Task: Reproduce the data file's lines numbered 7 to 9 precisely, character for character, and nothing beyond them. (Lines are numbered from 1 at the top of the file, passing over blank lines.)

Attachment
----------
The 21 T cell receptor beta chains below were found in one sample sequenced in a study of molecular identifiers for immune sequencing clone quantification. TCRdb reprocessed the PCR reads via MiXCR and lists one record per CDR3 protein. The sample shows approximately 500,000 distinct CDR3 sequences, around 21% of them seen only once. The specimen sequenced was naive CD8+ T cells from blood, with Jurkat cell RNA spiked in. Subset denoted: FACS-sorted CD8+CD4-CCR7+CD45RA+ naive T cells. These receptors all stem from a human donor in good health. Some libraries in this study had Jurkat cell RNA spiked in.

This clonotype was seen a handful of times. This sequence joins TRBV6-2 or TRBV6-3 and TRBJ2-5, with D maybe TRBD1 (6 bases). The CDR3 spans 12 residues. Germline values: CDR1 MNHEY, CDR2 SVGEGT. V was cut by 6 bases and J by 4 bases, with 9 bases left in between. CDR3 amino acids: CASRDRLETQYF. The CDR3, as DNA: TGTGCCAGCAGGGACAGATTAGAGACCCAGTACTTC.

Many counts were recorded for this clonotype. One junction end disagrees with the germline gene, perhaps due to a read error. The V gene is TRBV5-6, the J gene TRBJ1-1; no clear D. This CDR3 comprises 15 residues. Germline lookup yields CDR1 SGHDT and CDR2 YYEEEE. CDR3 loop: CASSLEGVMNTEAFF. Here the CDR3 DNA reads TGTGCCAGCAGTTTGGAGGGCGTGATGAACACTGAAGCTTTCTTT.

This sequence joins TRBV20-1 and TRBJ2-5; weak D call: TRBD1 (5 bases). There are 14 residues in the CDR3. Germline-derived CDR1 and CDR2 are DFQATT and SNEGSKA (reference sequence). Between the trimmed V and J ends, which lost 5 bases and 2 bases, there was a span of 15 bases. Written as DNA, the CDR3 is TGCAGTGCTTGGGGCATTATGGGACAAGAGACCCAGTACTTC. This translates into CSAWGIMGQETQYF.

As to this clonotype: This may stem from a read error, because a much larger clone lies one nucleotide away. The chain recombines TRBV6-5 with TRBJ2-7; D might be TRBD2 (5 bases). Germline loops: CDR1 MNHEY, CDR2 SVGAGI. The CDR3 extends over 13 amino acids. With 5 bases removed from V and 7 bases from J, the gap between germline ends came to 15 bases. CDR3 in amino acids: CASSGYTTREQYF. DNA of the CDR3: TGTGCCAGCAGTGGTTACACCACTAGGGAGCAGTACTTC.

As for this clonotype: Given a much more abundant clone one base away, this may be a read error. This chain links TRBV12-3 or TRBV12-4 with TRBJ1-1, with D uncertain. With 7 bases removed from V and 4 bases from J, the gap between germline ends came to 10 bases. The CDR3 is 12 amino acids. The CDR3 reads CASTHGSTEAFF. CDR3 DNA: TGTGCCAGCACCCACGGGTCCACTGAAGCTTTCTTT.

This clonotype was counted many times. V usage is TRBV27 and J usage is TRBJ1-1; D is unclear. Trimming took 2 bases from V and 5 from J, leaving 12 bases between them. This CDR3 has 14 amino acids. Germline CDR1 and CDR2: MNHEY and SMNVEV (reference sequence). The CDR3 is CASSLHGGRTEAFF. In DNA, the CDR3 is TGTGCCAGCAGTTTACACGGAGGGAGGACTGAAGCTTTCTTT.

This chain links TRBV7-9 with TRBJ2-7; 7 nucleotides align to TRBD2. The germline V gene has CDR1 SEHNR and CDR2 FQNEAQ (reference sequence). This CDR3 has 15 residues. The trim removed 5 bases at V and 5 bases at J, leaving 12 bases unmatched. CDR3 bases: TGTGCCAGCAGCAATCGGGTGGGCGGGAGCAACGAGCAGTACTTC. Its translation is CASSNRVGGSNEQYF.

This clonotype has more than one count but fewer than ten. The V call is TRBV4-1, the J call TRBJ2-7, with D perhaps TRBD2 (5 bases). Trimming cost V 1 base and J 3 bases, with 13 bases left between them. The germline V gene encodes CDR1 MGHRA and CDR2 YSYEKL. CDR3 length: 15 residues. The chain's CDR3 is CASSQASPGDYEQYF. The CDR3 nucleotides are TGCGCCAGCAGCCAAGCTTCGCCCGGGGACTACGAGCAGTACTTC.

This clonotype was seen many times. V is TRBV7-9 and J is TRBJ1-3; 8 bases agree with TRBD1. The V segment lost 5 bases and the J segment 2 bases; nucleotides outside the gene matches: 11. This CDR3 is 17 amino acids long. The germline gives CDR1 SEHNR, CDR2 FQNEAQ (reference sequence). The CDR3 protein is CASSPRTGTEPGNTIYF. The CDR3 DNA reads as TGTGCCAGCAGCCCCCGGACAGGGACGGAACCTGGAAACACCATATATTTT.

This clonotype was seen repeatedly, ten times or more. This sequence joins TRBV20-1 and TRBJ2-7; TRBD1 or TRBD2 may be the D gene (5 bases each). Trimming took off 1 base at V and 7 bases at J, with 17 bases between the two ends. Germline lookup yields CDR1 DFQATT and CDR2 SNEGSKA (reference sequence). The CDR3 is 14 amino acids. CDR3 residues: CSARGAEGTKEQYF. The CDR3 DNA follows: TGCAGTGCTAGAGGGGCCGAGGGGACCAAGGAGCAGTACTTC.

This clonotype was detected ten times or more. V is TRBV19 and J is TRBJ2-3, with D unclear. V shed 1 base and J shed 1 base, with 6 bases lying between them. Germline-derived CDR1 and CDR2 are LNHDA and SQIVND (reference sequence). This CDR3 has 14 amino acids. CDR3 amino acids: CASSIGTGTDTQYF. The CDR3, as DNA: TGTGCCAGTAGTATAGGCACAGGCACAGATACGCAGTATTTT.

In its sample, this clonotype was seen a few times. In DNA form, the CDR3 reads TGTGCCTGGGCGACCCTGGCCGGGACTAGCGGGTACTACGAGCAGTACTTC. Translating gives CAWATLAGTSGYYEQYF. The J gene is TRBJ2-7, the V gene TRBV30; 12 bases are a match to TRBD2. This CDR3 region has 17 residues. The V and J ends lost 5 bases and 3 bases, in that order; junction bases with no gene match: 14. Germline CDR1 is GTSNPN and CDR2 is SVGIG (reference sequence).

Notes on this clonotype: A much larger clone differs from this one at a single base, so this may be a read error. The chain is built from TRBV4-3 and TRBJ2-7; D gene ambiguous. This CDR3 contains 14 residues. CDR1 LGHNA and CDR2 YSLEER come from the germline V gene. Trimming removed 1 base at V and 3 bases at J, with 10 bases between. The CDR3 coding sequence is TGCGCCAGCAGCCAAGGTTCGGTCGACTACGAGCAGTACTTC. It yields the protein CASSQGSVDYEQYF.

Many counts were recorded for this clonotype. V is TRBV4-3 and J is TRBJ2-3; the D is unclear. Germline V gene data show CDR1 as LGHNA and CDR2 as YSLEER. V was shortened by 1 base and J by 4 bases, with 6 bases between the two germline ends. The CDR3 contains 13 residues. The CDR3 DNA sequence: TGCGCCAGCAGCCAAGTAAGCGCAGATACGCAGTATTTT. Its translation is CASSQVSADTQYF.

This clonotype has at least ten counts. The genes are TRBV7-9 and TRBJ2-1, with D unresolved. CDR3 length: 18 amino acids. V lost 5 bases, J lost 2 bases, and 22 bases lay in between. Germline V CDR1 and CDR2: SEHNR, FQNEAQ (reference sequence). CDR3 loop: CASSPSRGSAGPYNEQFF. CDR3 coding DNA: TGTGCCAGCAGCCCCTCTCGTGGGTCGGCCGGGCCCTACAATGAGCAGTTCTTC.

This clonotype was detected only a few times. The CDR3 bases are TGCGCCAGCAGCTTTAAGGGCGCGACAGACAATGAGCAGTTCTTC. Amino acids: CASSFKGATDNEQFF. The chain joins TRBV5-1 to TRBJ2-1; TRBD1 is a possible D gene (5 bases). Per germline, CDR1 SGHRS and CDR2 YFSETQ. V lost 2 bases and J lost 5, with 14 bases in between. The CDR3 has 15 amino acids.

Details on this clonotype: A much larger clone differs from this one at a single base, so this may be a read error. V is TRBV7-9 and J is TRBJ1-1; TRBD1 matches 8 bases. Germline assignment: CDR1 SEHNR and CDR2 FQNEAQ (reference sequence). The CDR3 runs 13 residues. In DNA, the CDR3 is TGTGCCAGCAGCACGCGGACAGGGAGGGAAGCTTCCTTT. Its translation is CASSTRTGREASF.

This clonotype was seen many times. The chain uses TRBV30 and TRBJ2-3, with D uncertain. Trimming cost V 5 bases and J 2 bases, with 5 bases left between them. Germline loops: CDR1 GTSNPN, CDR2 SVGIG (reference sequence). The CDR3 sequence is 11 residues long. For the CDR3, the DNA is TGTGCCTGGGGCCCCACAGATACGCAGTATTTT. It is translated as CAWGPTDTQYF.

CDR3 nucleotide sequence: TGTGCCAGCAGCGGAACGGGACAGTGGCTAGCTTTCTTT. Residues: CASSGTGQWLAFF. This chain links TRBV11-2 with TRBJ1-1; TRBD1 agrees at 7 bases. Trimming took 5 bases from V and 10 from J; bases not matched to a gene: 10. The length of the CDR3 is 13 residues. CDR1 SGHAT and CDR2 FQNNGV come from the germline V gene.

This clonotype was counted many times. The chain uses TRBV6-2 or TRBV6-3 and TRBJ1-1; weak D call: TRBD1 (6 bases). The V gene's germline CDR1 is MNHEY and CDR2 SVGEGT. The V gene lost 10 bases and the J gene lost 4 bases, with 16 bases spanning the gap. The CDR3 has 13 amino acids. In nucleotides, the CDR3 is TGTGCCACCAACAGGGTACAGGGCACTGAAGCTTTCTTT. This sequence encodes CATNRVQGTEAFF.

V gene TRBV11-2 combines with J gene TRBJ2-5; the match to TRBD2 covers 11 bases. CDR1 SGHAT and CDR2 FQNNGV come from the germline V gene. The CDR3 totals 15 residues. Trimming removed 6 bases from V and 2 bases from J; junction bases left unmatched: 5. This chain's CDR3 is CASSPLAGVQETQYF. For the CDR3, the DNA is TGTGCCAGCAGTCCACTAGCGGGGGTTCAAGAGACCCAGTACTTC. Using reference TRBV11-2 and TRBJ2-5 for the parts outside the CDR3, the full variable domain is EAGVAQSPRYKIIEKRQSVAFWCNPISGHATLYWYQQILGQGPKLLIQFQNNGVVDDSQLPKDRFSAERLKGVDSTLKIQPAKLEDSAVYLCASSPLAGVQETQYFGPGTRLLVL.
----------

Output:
This clonotype was counted many times. V usage is TRBV27 and J usage is TRBJ1-1; D is unclear. Trimming took 2 bases from V and 5 from J, leaving 12 bases between them. This CDR3 has 14 amino acids. Germline CDR1 and CDR2: MNHEY and SMNVEV (reference sequence). The CDR3 is CASSLHGGRTEAFF. In DNA, the CDR3 is TGTGCCAGCAGTTTACACGGAGGGAGGACTGAAGCTTTCTTT.

This chain links TRBV7-9 with TRBJ2-7; 7 nucleotides align to TRBD2. The germline V gene has CDR1 SEHNR and CDR2 FQNEAQ (reference sequence). This CDR3 has 15 residues. The trim removed 5 bases at V and 5 bases at J, leaving 12 bases unmatched. CDR3 bases: TGTGCCAGCAGCAATCGGGTGGGCGGGAGCAACGAGCAGTACTTC. Its translation is CASSNRVGGSNEQYF.

This clonotype has more than one count but fewer than ten. The V call is TRBV4-1, the J call TRBJ2-7, with D perhaps TRBD2 (5 bases). Trimming cost V 1 base and J 3 bases, with 13 bases left between them. The germline V gene encodes CDR1 MGHRA and CDR2 YSYEKL. CDR3 length: 15 residues. The chain's CDR3 is CASSQASPGDYEQYF. The CDR3 nucleotides are TGCGCCAGCAGCCAAGCTTCGCCCGGGGACTACGAGCAGTACTTC.